When you are first hired by the Foreign Service, you are invited to join the American Foreign Service Association or AFSA. It seemed like a good idea at the time so I joined and, thereafter, the princely sum of $11.65 was deducted from each paycheck to pay my dues. And, since that first day I have remained, thanks to these automatic deductions from my paycheck, a member in good standing of this professional association. I receive from them a magazine published monthly (more or less) and a newsletter published irregularly. Oh, and it also turns out that AFSA is a union and I am, therefore, a dues-paying union man. Woody Guthrie, Upton Sinclair, John L. Lewis, Wobblies and me! Why is this of interest? Well…..
Recently, I discovered that I have a difference of opinion with the Department of State. As differences of opinion in labor history go, this one doesn’t quite rank up there with the bloody battles of the steel workers or the coal miners in the early 1900’s but it has offered me a lesson or two on the grievance process as practiced by diplomats. As Will Rogers once said, “Diplomacy is the art of saying, ‘Nice doggy’ until you can find a rock!”
It all began back in 2011 when I received my assignment to become the Management Officer in Embassy Port Moresby; an embassy designated as a Hard-To-Fill post. In order to encourage competent and qualified bidders to serve at our Hard-To-Fill posts, the Department offers a Service Needs Differential payment as an incentive. To qualify for the SND payment, an officer must serve at the HTF post for three years. A two year assignment would have left me with an awkward eleven month gap until my mandatory retirement date in August 2014, so I volunteered for a three year tour. At the end of my first year at post I received the SND payment for that year. At the end of my second year at post I received the SND payment for that year. Then this year the Department of State said, “Hey, wait a minute! You’re going to miss serving the required time at post and don’t qualify for the SND payments.”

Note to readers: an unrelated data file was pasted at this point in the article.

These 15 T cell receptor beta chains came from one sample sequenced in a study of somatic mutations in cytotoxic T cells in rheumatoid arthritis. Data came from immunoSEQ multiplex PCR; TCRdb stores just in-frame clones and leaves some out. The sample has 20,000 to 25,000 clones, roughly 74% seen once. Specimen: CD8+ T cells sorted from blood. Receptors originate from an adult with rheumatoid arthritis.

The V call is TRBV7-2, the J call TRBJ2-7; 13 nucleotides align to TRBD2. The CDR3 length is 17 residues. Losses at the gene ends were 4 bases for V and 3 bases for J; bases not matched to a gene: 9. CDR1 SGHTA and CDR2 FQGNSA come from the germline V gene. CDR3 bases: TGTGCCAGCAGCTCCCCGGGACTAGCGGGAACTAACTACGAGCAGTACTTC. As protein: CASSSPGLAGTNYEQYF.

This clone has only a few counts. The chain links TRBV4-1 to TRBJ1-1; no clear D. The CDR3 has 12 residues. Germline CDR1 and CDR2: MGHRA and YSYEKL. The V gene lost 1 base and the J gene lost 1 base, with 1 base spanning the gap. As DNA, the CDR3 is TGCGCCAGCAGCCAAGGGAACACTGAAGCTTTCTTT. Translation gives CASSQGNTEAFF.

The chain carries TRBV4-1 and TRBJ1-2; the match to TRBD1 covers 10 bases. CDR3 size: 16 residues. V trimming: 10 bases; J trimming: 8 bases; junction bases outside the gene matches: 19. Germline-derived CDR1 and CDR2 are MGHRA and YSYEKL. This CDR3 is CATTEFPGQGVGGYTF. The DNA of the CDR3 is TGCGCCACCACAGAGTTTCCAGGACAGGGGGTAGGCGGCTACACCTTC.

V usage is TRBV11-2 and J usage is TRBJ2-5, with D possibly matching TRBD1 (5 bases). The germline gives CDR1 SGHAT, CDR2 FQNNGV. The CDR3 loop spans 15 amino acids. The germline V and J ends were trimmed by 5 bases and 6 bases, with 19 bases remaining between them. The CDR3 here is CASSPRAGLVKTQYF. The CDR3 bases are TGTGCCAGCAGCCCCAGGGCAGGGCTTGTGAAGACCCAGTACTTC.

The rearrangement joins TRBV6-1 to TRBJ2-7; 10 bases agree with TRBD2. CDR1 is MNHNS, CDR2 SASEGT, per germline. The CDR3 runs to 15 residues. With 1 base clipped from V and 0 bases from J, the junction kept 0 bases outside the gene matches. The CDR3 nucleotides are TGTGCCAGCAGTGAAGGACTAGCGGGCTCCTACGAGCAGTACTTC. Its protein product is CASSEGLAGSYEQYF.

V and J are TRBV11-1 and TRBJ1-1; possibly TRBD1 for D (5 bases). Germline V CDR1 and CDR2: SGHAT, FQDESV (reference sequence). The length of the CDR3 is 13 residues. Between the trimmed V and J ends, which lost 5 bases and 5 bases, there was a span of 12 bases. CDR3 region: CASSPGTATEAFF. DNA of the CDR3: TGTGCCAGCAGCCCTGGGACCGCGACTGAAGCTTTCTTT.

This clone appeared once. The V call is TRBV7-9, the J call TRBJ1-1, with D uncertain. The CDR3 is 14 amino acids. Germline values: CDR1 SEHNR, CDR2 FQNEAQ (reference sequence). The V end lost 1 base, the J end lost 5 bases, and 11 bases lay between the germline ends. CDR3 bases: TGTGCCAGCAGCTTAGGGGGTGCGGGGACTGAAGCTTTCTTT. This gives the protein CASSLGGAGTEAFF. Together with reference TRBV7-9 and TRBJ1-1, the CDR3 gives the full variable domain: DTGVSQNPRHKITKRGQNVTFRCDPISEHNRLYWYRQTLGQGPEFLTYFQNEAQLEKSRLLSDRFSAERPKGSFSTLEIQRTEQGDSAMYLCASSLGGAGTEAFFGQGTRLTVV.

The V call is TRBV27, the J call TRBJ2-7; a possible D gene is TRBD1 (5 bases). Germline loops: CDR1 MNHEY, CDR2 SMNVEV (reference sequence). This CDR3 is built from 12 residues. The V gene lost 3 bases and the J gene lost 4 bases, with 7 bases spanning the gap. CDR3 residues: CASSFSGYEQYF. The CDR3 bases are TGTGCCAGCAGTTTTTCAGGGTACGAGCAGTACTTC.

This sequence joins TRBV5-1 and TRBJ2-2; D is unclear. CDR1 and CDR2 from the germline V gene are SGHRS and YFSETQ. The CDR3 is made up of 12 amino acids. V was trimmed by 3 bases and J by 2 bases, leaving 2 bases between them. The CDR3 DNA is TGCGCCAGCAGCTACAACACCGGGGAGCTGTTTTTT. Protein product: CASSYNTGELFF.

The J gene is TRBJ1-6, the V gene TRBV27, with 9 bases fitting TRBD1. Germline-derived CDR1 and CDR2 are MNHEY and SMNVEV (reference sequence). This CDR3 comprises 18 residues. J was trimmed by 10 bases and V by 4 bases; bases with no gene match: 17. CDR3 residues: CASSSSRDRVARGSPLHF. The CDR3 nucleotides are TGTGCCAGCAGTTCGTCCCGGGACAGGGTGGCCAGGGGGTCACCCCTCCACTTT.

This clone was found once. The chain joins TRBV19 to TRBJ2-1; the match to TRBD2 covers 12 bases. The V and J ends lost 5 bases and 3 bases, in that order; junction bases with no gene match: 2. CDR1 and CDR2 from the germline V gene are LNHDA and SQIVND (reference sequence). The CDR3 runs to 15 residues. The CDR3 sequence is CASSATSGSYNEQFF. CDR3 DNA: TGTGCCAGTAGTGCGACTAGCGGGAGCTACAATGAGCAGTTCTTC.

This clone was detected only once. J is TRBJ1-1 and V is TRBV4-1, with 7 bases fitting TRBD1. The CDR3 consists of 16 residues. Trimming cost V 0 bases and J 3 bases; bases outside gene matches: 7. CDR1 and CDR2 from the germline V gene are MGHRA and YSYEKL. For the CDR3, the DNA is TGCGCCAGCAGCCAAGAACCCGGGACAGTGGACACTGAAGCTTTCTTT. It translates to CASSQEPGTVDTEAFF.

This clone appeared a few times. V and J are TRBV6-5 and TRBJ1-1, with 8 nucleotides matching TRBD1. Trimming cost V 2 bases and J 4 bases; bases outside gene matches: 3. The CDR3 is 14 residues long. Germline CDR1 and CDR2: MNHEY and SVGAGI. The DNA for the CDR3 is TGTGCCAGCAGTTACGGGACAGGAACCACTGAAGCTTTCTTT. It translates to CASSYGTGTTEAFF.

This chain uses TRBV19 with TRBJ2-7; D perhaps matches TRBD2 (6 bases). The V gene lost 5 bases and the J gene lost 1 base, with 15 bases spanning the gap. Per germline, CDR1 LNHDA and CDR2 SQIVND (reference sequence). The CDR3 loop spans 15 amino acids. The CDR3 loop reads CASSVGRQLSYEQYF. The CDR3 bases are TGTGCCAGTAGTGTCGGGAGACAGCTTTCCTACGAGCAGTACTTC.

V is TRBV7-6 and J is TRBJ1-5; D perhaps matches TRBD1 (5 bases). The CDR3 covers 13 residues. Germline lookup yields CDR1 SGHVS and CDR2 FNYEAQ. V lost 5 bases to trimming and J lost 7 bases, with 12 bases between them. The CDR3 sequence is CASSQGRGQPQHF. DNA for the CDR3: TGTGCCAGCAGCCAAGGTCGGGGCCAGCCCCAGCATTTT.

Due to my mandatory retirement date I will actually miss serving the full three years at post by three days. Even with mandatory retirement I would still have been at post long enough to qualify if I hadn’t been required to attend a mandatory training course and then a mandatory conference. In my opinion, missing the full three years by three days due to a series of mandatory events might qualify me for a waiver and allow me to receive the third year’s payment. Post’s front office agreed, the Bureau’s management agreed, my Human Resources rep agreed. Unfortunately, the panel of people deciding on the waiver did not agree. They determined that I would not have to repay the first two SND payments I’d already received but would not receive the third. Because diplomacy is the art of letting someone else have your way, I decided to, diplomatically, express my disagreement with the panel’s decision and I appealed my case to the Director General.
The DG gave my appeal due consideration, shook his head and said, “Nope!” Ok. Churchill once said, “Diplomacy is the art of telling people to go to Hell in such a way that they ask for directions.” After asking for directions I sat at my desk pondering my next move. (I’m not ashamed to admit that the directions were somewhat confusing so I didn’t go.) My options seemed to be to A) give up, B) fire off an email filled with righteous indignation steeped in a tone of incredulity, or C) whine privately to the few semi-sympathetic friends who still listen to me. Then I remembered AFSA and the dues I’ve been coughing up since 2007. Silence in the Union Hall, Brother Gemmell has the floor and wishes to air his grievance! More accurately, since AFSA doesn’t actually have a Union Hall, I crafted a polite email asking for their advice and opinion and sent it off. As the Brits used to say, “Down tools, mates, we’re off until they see us right!”